Link: Readable colour text combinations
Color Test Results is a summary of the results of surveying a bunch of Internet users about what colour text on what background they found the easiest to read. The summary quote:
As you can see, the most readable color combination is black text on white background; overall, there is a stronger preference for any combination containing black.
Not coincidentally, most of my text is black on white (or black on slightly off-white). I was interested to see that white on black actually rates fairly highly, because for me bright colours on black (like white, jwz's green, etc) rapidly give me eye-searing, headache inducing afterimages.
(The survey is pretty old, but human perception is unlikely to have changed that much in ten years or so.)
(From Bill de hÓra.)
Peeking under mount points with NFS
Normally, one of NFS's irritating features is that when you mount a filesystem from a server, you don't automatically get access to any sub-filesystems mounted on that filesystem; you have to know about them and mount them yourself.
(Yes, yes, some NFS servers offer features to do this for you; such features have their own problems.)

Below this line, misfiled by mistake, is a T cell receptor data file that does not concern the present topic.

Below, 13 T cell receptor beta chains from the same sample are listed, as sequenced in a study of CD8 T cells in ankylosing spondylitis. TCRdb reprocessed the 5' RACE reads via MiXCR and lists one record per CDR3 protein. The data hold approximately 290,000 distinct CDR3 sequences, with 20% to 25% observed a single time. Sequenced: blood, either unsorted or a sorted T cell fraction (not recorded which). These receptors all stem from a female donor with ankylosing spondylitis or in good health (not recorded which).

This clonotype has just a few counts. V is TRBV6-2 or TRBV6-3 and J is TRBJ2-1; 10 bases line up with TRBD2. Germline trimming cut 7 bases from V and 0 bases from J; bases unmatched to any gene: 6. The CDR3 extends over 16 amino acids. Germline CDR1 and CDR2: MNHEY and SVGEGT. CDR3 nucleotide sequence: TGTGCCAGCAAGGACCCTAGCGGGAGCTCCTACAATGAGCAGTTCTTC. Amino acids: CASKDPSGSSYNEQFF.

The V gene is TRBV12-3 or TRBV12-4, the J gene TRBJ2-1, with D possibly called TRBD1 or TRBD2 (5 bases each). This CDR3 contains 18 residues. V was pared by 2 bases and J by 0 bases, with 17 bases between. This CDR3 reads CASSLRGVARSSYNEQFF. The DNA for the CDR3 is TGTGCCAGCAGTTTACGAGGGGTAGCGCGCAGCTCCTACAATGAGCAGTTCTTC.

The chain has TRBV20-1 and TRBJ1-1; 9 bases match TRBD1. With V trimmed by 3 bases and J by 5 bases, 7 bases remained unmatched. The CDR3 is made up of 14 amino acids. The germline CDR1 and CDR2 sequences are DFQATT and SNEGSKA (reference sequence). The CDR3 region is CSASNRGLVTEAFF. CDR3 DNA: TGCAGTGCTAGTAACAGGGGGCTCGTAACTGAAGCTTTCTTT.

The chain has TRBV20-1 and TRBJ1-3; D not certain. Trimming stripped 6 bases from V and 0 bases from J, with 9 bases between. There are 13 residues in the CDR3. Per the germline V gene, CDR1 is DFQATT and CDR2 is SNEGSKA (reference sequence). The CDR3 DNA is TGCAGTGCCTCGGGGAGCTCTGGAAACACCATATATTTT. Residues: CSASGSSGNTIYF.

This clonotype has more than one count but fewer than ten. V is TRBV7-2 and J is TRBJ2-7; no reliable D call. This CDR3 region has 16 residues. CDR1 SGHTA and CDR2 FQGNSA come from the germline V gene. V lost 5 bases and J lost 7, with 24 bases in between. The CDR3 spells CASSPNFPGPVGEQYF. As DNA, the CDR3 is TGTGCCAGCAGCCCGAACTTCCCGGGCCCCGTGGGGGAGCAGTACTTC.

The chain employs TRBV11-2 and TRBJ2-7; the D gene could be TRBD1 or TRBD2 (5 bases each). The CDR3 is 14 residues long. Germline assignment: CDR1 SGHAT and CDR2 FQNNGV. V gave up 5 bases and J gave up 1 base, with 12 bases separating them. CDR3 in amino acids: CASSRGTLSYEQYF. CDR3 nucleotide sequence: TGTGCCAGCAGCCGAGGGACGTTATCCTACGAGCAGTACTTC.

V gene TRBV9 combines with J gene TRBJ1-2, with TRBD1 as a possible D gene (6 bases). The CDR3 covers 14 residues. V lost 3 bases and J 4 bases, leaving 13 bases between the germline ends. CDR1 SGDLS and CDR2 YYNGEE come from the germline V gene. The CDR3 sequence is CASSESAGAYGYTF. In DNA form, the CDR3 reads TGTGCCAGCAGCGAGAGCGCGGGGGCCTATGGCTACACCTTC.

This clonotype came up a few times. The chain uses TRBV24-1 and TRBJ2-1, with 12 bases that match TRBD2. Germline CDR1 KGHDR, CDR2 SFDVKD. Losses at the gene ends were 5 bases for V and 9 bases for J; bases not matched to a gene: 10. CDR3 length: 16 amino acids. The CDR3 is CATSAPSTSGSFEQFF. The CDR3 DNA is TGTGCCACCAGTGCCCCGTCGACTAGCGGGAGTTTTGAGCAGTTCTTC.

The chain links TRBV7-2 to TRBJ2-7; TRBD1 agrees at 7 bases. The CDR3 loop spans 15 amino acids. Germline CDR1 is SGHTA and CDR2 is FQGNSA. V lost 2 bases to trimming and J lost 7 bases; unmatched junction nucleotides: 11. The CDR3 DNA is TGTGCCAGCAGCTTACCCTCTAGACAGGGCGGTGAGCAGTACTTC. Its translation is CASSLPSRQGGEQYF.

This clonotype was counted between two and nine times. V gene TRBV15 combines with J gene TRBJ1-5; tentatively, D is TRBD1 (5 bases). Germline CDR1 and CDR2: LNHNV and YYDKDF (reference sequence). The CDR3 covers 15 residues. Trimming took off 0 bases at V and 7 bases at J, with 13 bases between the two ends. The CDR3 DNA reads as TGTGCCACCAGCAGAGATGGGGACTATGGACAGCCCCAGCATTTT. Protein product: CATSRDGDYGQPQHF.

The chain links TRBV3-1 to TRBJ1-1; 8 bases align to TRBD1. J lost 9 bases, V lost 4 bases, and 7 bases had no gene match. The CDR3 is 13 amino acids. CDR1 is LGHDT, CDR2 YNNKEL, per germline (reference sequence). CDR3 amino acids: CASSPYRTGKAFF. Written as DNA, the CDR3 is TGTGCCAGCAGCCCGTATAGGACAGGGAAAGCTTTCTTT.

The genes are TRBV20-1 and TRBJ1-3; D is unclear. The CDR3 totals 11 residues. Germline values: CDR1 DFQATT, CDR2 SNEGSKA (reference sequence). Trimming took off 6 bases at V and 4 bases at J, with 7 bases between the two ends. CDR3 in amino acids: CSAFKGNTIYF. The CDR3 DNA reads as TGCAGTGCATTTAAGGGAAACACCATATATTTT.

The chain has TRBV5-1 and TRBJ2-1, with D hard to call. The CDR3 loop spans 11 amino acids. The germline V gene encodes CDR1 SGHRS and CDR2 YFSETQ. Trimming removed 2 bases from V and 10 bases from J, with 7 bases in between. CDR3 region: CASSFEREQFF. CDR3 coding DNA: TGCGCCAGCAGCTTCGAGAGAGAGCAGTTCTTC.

But there's an old sysadmin trick that turns this into a feature. If you
NFS mount a filesystem, such as
/, you can see inside directories
covered up by active mount points. If you're evil, you can write
things there too. Because this is just NFS, you can do it while the
system is up in regular multiuser mode without having to perturb it.
The usual situations I've wound up needing this are:
- something accidentally scribbles into a 'filesystem' that isn't mounted at the time, and it needs to be cleaned up. This usually happens either during early boot or during system maintenance when I make a mistake and don't notice it until later.
- I need to plant strategic files into the root filesystem to fake
having a filesystem mounted; for example, I might need a
/var/tmpthat still exists before
/varis mounted, or need a few device nodes to be in
/devbefore the dynamic
/devfilesystem gets mounted.
(The other not to be discounted peculiar sysadmin use for NFS mounts is that it bypasses all of the usual rootkit infrastructure used to hide files from user-level programs. Most of those modify either user level shared libraries or system call entry points, both of which kernel NFS servers bypass.)